In the course of our excellent Bible study of Job–I never realized how evangelical, how focused on justification, that book is–we went down a side road on Bible translation. Pastor Moerbe had us look at John 3:3, in which Jesus tells Nicodemus that no one can see the kingdom of God without being “born again.” The word in Greek is ánōthen (ἄνωθεν.)
The word derives from ánō (ἄνω), meaning “above.” It literally and most usually means “from above,” as in describing the view from a mountain. But it can also mean “again.” (See this discussion from Strong’s and other Biblical Greek lexicons.)
So which is it? You must be “born again,” or you must be “born from above”? Many evangelicals stress the necessity of a “born again experience,” whereas Lutherans, Calvinists, and others stress that God’s action brings us into faith. How should the passage be translated?
I was aware of the controversy, but I didn’t notice how the context shows both meanings. Consider how the passage in John 3 unfolds:
3 Now there was a man of the Pharisees named Nicodemus, a ruler of the Jews.2 This man came to Jesus by night and said to him, “Rabbi, we know that you are a teacher come from God, for no one can do these signs that you do unless God is with him.” 3 Jesus answered him, “Truly, truly, I say to you, unless one is born again [ἄνωθεν] he cannot see the kingdom of God.”
Nicodemus interprets the word in the sense of “again”:
4 Nicodemus said to him, “How can a man be born when he is old? Can he enter a second time into his mother’s womb and be born?”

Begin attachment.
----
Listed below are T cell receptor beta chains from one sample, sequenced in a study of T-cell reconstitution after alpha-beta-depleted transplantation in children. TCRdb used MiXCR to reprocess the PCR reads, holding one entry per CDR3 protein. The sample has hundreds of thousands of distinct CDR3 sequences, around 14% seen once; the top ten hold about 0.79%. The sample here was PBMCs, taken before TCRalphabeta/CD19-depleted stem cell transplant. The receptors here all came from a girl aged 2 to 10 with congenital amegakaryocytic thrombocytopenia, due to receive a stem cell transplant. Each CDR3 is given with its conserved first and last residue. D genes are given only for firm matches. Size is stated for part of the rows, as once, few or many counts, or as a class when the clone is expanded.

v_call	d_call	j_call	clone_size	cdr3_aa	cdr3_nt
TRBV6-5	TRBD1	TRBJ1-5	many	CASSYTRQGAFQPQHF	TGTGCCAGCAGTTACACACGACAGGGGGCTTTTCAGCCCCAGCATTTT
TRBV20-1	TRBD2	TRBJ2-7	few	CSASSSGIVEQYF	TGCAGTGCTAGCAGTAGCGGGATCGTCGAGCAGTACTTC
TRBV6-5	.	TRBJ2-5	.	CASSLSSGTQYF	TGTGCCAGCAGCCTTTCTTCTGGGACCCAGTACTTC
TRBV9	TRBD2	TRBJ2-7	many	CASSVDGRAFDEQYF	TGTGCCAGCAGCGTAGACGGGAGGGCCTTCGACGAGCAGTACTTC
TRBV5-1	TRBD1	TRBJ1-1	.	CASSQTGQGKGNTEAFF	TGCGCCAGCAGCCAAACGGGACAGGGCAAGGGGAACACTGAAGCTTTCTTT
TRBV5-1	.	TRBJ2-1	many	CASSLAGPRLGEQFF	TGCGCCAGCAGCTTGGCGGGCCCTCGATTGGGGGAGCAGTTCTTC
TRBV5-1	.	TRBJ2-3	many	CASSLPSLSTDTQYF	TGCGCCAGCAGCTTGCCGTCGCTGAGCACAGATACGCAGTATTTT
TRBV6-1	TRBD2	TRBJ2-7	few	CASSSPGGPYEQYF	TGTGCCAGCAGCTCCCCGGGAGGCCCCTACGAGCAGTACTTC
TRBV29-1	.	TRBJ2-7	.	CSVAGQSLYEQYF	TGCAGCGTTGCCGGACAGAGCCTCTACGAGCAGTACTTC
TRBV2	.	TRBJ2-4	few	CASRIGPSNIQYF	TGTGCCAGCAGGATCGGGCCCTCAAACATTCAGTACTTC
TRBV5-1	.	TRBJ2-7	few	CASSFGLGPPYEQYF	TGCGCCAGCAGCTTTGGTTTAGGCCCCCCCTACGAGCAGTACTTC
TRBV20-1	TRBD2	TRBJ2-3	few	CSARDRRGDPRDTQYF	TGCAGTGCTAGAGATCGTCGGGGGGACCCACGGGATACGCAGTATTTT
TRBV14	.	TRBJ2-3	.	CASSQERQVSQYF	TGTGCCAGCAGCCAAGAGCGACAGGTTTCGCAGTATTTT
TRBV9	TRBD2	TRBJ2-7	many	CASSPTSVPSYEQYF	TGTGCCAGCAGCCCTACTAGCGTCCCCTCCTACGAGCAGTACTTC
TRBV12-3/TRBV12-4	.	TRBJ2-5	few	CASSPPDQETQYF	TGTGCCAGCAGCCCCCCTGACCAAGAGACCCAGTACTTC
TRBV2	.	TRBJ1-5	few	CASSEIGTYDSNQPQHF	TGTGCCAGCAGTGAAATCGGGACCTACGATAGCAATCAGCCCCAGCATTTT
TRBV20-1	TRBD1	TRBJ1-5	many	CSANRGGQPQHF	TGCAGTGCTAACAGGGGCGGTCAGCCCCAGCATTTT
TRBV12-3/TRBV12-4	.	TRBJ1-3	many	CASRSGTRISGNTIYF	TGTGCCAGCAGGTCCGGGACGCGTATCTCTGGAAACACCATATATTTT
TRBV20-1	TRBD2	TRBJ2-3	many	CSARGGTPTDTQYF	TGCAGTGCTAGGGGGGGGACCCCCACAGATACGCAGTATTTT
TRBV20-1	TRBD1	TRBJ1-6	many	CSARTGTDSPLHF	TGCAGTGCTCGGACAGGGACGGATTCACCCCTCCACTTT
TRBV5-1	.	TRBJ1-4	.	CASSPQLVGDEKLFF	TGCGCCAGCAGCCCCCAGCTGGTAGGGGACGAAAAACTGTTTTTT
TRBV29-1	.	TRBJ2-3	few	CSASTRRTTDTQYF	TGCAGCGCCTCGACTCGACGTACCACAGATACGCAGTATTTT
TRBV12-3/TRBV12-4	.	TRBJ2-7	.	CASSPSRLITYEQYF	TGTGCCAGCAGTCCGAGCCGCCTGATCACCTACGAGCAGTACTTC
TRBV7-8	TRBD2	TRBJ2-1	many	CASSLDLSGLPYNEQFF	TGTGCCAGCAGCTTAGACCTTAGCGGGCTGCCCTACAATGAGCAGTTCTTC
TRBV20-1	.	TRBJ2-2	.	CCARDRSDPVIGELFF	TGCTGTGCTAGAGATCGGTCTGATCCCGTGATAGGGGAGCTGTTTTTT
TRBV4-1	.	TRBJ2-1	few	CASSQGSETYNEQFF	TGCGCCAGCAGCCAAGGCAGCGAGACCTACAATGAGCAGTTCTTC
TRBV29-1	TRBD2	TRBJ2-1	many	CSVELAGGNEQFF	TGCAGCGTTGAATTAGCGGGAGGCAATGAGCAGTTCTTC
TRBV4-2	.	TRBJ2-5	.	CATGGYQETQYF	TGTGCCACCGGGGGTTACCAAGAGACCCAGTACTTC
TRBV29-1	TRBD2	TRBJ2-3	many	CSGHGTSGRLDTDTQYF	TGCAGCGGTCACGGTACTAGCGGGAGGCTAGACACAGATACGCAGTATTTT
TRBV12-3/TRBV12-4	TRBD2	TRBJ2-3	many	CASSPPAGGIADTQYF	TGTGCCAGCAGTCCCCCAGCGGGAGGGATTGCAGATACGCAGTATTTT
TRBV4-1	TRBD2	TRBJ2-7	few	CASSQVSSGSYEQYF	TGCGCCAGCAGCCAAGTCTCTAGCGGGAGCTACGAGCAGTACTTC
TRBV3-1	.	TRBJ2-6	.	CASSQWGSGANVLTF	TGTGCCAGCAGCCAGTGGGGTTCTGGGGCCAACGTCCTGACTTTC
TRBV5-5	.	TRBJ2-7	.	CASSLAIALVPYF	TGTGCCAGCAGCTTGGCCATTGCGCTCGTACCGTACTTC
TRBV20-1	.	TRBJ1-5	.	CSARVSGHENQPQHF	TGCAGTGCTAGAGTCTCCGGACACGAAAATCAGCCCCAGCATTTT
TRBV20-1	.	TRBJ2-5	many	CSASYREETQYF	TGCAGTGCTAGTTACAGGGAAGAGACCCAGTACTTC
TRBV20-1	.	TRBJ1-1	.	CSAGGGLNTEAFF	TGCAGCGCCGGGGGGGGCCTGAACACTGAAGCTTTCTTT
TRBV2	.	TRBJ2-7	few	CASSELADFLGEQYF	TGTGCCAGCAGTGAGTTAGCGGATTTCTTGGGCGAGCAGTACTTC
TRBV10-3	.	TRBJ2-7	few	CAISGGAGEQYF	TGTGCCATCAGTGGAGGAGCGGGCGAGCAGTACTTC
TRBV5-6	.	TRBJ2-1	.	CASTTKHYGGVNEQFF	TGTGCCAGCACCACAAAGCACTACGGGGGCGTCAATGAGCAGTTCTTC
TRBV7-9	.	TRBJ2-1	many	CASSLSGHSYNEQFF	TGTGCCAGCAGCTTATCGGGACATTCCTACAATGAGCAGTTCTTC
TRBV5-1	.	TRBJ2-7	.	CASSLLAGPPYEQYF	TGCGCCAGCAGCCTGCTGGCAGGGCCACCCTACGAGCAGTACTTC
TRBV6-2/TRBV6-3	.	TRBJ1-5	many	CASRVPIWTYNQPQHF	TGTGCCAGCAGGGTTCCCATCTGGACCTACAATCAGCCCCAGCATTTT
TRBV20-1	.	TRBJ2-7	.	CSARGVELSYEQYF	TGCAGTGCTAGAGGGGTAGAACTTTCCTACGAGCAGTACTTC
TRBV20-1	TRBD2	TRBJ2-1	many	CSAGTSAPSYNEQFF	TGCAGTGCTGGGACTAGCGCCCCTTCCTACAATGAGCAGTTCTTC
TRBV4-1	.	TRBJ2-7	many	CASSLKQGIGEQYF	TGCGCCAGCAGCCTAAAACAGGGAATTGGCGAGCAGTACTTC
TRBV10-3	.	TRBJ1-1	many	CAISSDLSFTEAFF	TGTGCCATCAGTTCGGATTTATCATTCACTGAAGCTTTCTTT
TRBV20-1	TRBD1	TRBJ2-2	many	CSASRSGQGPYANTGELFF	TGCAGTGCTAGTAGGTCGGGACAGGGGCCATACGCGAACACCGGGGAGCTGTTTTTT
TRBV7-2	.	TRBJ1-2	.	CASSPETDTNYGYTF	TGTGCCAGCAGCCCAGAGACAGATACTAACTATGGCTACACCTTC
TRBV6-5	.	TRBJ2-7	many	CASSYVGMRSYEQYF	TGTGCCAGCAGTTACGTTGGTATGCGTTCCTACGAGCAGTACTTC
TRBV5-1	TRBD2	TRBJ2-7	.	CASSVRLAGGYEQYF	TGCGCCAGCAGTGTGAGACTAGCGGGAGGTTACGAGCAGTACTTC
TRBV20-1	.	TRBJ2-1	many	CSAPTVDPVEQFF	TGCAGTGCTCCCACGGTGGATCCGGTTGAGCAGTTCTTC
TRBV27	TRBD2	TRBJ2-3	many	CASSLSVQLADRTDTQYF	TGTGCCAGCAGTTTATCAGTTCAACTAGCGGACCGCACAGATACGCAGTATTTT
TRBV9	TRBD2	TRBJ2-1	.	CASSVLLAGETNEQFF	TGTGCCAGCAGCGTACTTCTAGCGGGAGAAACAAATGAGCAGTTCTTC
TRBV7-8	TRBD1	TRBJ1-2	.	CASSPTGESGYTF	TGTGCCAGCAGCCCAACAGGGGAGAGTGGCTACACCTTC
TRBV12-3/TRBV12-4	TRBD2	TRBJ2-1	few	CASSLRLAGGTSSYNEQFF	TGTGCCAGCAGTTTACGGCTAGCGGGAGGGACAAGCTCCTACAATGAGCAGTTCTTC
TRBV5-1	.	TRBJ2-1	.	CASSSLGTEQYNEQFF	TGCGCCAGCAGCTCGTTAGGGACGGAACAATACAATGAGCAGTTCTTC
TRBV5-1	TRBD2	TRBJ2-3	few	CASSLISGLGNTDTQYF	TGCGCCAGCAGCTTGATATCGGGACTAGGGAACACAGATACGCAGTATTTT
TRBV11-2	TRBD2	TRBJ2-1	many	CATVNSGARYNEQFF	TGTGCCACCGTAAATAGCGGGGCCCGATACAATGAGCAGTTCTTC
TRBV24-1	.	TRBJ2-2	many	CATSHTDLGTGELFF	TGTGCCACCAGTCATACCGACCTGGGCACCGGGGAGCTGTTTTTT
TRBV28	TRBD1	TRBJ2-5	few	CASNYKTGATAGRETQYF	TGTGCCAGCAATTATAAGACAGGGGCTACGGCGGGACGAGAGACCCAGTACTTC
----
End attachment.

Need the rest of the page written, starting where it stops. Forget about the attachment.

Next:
Jesus responds, using the word in the sense of “from above”:
5 Jesus answered, “Truly, truly, I say to you, unless one is born of water and the Spirit, he cannot enter the kingdom of God. 6 That which is born of the flesh is flesh, and that which is born of the Spirit is spirit. 7 Do not marvel that I said to you, ‘You must be born again.’ 8 The wind blows where it wishes, and you hear its sound, but you do not know where it comes from or where it goes. So it is with everyone who is born of the Spirit.”
An English translation, though, since it lacks a word that includes both senses, chooses one or the other. I would think that the meaning intended by Jesus should win out, though then we would miss Nicodemus’s puzzlement.
Go here for how the various English translations handle the verse. The most accurate renditions are probably the ones that combine both senses: “born again from above” (Contemporary Jewish Bible, Jubilee Bible); “reborn from above” (Amplified Bible). Luther, interestingly, renders it “jemand von neuem geboren werde,” which means “again,” but not so much in the sense of another time (“nochmal,” or “wieder”) but in the sense of “newly.”)
This also shows the importance of pastors, who are charged with explaining and preaching the text, knowing the original languages.
Does this same double meaning apply in Aramaic, which Jesus is assumed to have spoken, or did Jesus also speak Greek? Mark Ward gives quite a bit of evidence that Jesus, along with other first century Jews–including the common folk–did speak Greek, at least sometimes. For example, 68% of inscriptions, from tombs to synagogues, are in Greek. Galilee, where Jesus was from, had a strong presence of Hellenistic, Greek-speaking Jews. Even its normal Aramaic dialect was quite different from that of Jerusalem, so a conversation between Jesus and a member of the Sanhedrin may well have been in Greek.
At any rate, the inspired text that we have is in Greek, so this is what we must go by.
We must be born again, but the way this happens is to be born from above, by the work of the Holy Spirit. Specifically, one must be “born of water and the Spirit,” which gets us into the theology of Baptism.
Illustration: “Christus und Nikodemus” (ca.1886), by Fritz von Uhde – 1. Hans Rosenhagen; Uhde: des Meisters Gemälde Stuttgart, 1908. Deutsche Verlags-Anstalt, p. 1812./3. Unknown4. Christie’s, LotFinder: entry 5168602, Public Domain, https://commons.wikimedia.org/w/index.php?curid=33841831
HT: Rev. Ned Moerbe